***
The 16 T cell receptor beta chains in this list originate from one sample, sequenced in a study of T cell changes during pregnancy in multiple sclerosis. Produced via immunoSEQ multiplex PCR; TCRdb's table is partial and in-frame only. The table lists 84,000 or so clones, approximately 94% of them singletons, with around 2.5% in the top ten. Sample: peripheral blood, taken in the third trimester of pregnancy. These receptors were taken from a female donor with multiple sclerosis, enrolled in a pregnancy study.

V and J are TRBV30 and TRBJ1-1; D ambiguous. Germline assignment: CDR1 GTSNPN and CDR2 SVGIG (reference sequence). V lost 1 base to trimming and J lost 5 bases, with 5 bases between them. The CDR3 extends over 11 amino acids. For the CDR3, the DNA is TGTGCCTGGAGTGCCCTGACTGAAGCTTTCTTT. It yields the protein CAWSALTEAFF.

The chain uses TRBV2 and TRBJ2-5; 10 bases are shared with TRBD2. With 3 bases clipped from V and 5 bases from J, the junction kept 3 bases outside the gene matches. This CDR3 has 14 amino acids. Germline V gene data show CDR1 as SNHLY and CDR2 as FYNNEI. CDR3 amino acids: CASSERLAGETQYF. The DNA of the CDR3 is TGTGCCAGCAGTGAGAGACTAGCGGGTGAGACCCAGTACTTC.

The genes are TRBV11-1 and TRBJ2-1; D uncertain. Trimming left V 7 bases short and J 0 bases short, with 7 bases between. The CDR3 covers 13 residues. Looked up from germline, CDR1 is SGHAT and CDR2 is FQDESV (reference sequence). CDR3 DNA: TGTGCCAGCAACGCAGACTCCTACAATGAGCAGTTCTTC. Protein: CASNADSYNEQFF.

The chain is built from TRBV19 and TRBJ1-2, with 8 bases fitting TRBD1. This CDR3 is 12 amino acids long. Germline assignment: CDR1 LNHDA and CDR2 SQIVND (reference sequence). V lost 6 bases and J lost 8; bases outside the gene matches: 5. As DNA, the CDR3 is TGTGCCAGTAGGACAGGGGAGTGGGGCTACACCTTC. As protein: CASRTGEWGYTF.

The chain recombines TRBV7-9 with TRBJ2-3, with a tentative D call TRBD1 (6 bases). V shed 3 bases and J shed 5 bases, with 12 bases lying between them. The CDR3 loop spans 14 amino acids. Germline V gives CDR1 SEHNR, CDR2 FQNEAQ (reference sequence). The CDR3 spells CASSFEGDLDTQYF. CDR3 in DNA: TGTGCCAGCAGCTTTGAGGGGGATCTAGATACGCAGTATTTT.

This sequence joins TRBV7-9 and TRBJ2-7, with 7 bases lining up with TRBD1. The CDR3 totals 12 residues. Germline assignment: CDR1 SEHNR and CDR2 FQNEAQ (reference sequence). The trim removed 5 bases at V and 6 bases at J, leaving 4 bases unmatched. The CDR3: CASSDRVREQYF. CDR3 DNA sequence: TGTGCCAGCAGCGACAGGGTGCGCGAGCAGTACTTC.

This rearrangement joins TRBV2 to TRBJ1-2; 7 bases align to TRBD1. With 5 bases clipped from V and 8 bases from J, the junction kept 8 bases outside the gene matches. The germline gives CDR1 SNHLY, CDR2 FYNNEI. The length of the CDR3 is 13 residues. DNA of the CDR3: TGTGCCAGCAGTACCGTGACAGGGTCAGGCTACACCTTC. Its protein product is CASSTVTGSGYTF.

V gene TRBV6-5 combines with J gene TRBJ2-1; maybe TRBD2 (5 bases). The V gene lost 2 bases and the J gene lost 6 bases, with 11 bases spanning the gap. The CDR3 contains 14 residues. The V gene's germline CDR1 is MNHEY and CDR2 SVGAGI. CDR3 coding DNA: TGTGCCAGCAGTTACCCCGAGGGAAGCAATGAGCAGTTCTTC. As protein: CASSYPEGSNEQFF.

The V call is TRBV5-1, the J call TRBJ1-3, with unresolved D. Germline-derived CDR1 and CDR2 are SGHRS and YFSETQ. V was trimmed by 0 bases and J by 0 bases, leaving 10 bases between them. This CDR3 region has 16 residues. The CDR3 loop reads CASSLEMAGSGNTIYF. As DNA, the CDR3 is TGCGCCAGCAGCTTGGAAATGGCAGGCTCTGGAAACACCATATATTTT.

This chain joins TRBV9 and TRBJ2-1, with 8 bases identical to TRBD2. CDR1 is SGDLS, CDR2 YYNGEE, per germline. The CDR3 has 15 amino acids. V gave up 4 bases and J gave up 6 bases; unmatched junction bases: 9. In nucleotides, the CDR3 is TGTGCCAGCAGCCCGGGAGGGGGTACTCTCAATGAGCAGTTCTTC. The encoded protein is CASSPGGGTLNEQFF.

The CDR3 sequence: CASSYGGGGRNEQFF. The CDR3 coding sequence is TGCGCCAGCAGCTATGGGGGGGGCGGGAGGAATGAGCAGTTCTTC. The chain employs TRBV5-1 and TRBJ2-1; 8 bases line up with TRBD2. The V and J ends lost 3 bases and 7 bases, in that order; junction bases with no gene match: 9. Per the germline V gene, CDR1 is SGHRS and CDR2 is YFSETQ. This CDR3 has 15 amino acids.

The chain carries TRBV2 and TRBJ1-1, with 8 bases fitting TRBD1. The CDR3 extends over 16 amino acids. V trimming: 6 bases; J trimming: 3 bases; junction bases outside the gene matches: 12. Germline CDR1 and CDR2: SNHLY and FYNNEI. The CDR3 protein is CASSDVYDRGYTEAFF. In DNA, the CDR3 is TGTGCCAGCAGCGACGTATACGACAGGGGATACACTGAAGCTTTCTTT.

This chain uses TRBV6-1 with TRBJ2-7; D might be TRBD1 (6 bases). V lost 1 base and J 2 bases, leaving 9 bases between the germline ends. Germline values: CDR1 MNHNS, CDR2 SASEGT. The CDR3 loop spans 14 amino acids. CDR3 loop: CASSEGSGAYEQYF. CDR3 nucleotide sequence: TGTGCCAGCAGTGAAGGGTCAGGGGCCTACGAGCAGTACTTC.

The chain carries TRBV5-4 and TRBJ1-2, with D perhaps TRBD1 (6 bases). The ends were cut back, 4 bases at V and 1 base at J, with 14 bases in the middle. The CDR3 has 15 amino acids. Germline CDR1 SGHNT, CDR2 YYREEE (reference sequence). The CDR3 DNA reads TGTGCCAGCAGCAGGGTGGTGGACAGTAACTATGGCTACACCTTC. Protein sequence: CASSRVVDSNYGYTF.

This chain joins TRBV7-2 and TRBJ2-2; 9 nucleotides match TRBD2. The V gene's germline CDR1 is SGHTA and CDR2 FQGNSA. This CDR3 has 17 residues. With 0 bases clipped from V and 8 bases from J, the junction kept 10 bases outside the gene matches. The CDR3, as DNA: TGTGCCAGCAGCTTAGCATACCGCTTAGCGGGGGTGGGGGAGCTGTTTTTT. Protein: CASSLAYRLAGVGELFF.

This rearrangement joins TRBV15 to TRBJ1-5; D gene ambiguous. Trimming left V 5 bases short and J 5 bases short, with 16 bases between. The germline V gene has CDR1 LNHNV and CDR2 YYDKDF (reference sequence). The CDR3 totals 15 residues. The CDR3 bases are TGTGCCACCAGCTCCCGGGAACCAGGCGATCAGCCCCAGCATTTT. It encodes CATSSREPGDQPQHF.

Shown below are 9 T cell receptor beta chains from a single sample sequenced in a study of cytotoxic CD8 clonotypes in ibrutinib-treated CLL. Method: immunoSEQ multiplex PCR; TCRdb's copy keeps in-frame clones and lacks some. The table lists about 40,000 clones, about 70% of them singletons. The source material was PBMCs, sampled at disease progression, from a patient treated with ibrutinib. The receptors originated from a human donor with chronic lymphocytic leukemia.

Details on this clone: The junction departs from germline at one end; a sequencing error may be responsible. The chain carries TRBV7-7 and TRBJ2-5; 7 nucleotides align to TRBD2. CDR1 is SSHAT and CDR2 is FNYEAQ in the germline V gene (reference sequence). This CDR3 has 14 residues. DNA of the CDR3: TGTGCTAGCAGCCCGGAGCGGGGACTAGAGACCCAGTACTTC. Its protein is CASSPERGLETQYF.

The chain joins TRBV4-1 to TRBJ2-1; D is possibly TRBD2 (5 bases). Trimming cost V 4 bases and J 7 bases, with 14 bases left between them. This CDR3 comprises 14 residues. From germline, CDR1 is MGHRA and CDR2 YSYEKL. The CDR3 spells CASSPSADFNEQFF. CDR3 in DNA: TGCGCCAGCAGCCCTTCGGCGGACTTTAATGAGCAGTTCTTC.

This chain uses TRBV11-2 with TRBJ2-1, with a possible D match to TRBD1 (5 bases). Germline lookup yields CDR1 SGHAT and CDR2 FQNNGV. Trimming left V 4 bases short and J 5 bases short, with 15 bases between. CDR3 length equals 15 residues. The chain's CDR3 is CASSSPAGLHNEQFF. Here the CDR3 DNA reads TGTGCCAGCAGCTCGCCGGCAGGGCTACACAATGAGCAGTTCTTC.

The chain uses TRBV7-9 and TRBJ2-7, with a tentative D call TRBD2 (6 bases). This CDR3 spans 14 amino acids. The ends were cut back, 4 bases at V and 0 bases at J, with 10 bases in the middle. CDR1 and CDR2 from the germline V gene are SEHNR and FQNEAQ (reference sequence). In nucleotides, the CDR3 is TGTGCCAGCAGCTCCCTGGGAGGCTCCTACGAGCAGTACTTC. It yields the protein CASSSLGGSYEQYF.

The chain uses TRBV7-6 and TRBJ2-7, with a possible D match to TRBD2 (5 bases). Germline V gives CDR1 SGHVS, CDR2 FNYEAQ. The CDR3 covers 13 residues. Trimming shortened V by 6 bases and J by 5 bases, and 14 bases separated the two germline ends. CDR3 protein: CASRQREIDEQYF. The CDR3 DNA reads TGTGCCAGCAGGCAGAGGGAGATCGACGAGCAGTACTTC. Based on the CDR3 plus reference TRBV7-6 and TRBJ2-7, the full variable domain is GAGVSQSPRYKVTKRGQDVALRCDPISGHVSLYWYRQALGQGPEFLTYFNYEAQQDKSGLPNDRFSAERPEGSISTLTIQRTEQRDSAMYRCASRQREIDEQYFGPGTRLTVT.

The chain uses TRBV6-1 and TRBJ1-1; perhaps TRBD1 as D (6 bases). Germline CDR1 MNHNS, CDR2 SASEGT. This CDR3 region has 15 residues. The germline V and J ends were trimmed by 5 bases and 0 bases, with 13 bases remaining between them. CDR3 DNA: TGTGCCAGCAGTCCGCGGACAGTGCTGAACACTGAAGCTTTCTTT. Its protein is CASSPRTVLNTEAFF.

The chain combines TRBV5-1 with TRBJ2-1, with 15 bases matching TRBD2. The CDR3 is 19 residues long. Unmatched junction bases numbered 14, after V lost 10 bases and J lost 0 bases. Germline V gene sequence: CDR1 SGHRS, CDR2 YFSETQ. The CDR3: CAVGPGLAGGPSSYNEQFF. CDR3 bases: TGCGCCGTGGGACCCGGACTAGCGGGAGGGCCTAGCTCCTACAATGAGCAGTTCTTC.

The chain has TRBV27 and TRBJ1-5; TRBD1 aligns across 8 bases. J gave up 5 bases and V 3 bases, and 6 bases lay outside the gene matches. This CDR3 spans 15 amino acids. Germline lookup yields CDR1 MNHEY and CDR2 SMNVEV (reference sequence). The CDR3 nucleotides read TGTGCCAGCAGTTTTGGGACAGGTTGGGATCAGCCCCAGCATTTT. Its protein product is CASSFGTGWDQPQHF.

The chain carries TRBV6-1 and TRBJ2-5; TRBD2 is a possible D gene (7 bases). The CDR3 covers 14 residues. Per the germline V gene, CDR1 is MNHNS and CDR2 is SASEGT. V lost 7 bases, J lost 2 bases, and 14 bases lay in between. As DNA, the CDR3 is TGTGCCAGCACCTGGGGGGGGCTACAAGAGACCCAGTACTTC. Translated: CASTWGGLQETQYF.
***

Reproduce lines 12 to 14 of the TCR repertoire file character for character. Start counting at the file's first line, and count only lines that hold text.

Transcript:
The CDR3 sequence: CASSYGGGGRNEQFF. The CDR3 coding sequence is TGCGCCAGCAGCTATGGGGGGGGCGGGAGGAATGAGCAGTTCTTC. The chain employs TRBV5-1 and TRBJ2-1; 8 bases line up with TRBD2. The V and J ends lost 3 bases and 7 bases, in that order; junction bases with no gene match: 9. Per the germline V gene, CDR1 is SGHRS and CDR2 is YFSETQ. This CDR3 has 15 amino acids.

The chain carries TRBV2 and TRBJ1-1, with 8 bases fitting TRBD1. The CDR3 extends over 16 amino acids. V trimming: 6 bases; J trimming: 3 bases; junction bases outside the gene matches: 12. Germline CDR1 and CDR2: SNHLY and FYNNEI. The CDR3 protein is CASSDVYDRGYTEAFF. In DNA, the CDR3 is TGTGCCAGCAGCGACGTATACGACAGGGGATACACTGAAGCTTTCTTT.

This chain uses TRBV6-1 with TRBJ2-7; D might be TRBD1 (6 bases). V lost 1 base and J 2 bases, leaving 9 bases between the germline ends. Germline values: CDR1 MNHNS, CDR2 SASEGT. The CDR3 loop spans 14 amino acids. CDR3 loop: CASSEGSGAYEQYF. CDR3 nucleotide sequence: TGTGCCAGCAGTGAAGGGTCAGGGGCCTACGAGCAGTACTTC.